Palestinians took to social media and the streets to protest a trial currently taking place in the West Bank city of Ramallah, against four Palestinians who are being held in Israel.
Starting on Sunday and carrying over into Monday, Palestinian politicians and citizens alike have come out against the killing of wanted terrorist Basil al-Araj by an Israeli SWAT team in Ramallah. The four Palestinians held in Israel are part of al-Araj's terror cell, and their trial, held in close proximity to his killing, sparked outrage, protests and a public debate over the Palestinian Authority's security cooperation with Israel.
The story begins a year ago, when Palestinian intelligence agencies, in apparent cooperation with Israeli intelligence agencies, proceeded with a manhunt after members of a terror cell heavily suspected of an intent to carry out an attack on Israelis. Palestinian forces eventually discovered them while in possession of assault weapons. They were then taken and held in one of the Palestinian detention centers.
The Palestinians' arrest by the PA for allegedly planning an attack against Israel led to a public outcry and the suspects going on a hunger strike, and shortly thereafter they were released. The PA did, however, stress that they will stand trial for possession of an illegal weapon.
Israel responded to the cell members' release by the PA by arresting four out of its five members. The fifth member was al-Araj, who Israel later had killed, claiming he was busy planning a terrorist attack. This, in turn, has led to the current Palestinian protests on Sunday and Monday.
Several hundred Palestinians marched in the anti-government protests in the Palestinian West Bank city of Ramallah, calling for the resignation of Palestinian Authority President Mahmoud Abbas and criticizing his security coordination efforts with Israel. Marchers also chanted that "security coordination is treason." The policy, in which Abbas' forces and Israeli troops cooperate against Islamic militants, is considered unpopular among Palestinians. Palestinian police reportedly dispersed the protestors by force, injuring journalists and, among others, al-Araj's father.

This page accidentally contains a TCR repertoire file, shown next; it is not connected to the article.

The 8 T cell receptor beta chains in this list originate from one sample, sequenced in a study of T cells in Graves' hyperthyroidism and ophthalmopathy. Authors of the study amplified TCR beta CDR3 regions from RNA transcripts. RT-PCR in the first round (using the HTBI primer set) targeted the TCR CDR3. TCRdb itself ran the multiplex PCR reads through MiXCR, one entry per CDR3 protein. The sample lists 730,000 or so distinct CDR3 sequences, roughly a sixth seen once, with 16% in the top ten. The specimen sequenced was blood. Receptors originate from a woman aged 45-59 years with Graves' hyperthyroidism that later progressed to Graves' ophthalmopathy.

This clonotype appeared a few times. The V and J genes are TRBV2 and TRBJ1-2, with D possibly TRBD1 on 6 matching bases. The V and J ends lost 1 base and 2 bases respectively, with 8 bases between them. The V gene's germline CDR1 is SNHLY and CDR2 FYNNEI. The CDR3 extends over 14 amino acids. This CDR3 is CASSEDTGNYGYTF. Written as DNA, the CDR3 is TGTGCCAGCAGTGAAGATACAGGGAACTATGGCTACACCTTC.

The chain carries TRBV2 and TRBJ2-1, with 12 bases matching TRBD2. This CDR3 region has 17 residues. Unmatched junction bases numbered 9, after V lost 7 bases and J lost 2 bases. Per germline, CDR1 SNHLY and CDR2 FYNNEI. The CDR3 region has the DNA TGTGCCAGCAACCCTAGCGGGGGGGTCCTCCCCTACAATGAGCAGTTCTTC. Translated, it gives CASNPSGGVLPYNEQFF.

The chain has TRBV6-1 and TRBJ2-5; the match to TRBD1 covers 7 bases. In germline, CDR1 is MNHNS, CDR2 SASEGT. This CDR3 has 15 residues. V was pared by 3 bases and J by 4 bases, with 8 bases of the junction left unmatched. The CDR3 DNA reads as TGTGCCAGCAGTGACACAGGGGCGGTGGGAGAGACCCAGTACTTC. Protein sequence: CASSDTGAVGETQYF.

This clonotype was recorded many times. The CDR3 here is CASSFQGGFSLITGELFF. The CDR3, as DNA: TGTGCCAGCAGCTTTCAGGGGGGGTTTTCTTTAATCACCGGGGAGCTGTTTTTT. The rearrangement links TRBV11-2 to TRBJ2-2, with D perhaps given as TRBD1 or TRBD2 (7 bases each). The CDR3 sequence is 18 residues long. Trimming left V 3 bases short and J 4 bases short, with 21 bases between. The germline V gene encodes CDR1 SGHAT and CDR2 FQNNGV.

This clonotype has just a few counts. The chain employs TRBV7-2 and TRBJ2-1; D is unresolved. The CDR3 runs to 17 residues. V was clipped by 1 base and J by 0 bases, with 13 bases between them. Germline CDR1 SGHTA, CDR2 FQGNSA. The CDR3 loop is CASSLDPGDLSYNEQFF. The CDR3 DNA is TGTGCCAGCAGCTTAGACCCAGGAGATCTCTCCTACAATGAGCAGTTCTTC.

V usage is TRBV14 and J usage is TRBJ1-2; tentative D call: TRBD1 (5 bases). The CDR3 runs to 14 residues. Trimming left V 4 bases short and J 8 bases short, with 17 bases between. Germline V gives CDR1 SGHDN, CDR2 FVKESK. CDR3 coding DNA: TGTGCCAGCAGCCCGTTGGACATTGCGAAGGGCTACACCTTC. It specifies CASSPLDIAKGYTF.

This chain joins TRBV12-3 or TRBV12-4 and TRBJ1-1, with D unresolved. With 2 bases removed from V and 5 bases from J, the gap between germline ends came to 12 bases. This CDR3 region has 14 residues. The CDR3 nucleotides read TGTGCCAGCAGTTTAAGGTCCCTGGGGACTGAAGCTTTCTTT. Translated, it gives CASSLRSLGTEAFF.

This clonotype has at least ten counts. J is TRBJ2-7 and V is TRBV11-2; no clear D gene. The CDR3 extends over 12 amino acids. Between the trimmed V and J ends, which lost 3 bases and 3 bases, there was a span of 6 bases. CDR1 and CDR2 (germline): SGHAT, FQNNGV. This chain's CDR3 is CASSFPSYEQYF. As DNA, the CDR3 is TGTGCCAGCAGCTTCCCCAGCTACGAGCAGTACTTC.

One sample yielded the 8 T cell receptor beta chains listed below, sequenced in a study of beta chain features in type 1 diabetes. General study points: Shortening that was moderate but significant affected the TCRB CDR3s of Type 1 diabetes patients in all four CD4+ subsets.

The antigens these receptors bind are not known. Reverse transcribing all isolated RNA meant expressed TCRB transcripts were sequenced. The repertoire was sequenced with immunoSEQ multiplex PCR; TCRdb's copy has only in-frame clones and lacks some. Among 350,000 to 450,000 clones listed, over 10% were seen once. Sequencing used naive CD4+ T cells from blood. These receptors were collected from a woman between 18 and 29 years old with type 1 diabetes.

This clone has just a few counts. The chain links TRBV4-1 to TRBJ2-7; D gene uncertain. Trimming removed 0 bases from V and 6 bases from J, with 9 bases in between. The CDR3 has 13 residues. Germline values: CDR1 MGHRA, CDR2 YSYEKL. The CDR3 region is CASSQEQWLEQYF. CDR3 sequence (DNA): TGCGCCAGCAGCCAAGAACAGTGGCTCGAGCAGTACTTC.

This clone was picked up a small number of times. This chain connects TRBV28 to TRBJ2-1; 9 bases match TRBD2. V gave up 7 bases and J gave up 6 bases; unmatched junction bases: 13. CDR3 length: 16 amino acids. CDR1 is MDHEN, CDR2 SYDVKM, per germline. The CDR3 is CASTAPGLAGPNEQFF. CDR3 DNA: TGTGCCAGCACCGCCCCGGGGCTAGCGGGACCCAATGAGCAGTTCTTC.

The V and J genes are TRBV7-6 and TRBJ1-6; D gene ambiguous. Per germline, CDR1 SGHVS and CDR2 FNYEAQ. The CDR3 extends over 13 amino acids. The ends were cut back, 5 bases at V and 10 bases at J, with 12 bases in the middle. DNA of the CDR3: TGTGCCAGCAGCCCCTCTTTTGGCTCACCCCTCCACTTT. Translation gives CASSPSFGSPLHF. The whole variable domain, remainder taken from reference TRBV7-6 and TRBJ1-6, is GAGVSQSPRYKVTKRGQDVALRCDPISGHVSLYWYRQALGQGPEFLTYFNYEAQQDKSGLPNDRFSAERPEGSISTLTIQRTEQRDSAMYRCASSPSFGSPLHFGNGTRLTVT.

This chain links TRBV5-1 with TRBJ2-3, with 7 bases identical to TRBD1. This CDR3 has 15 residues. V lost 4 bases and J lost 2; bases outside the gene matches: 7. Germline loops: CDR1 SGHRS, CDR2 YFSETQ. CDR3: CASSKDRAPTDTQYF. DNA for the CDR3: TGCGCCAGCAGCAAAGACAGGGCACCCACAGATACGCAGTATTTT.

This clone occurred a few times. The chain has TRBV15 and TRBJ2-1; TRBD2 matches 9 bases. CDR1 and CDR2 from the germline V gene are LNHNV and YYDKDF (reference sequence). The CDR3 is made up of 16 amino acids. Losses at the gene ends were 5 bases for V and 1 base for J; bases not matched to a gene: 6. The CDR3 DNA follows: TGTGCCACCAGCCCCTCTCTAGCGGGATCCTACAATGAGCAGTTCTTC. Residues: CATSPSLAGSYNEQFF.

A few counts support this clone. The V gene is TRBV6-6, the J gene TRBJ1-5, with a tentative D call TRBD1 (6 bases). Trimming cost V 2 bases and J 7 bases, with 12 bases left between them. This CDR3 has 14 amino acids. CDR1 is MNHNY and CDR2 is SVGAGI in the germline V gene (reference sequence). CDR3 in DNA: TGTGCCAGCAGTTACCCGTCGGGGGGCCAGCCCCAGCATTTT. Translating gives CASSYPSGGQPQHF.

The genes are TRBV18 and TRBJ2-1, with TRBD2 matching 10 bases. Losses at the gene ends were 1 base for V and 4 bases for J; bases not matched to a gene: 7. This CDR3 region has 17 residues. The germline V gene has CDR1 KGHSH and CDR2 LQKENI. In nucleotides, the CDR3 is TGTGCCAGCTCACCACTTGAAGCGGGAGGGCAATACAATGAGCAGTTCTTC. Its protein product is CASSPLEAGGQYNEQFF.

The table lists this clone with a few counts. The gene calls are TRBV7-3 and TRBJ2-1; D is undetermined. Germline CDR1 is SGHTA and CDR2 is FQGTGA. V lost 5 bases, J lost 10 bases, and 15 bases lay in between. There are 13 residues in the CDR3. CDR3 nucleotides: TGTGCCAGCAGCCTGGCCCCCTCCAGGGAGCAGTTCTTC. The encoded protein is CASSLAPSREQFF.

The public backlash to the arrests and killing escalated quickly, with political organization the Popular Front for the Liberation of Palestine threatening to boycott the local elections, schedules for May.The PA in turn accused external groups bent on disrupting the peace in the Palestinian streets.
In Sunday's incident, Palestinian troops reportedly beat demonstrators and journalists with clubs. Jihad Barakat of Palestine Today TV said he was pushed and that his camera was broken. He said he saw three colleagues being beaten with clubs.
Critics have said Abbas and his government are becoming increasingly intolerant of dissent.
Abbas's political rival and former Fatah leader Mohammed Dahlan was quick to join the wave of protests. Dahlan called for the PA to stop all cooperation with Israel due to the Jerusalem's becoming "more and more" Jewish and due to settlement construction. Abbas's other major rival, the Hamas party, also expressed support of the protestors and of stopping all cooperation with Israel.
Amar Dweik, head of Palestinian Independent Commission for Human Rights, stated that dozens of people have been detained after peaceful protests in the past six months, though most were released.
Palestinian Prime Minister Rami Hamdallah promised Monday that he would launch an investigation into Sunday's incident. He said he formed a committee that includes Dweik, the deputy interior minister and members of the lawyers' union.
Nearby to Monday's protest, dozens of journalists protested against Sunday's violence by the security forces.
Nasser Abu Bakr, head of the journalists' union, said his organization demands that the riot troops who beat journalists on Sunday be put on trial.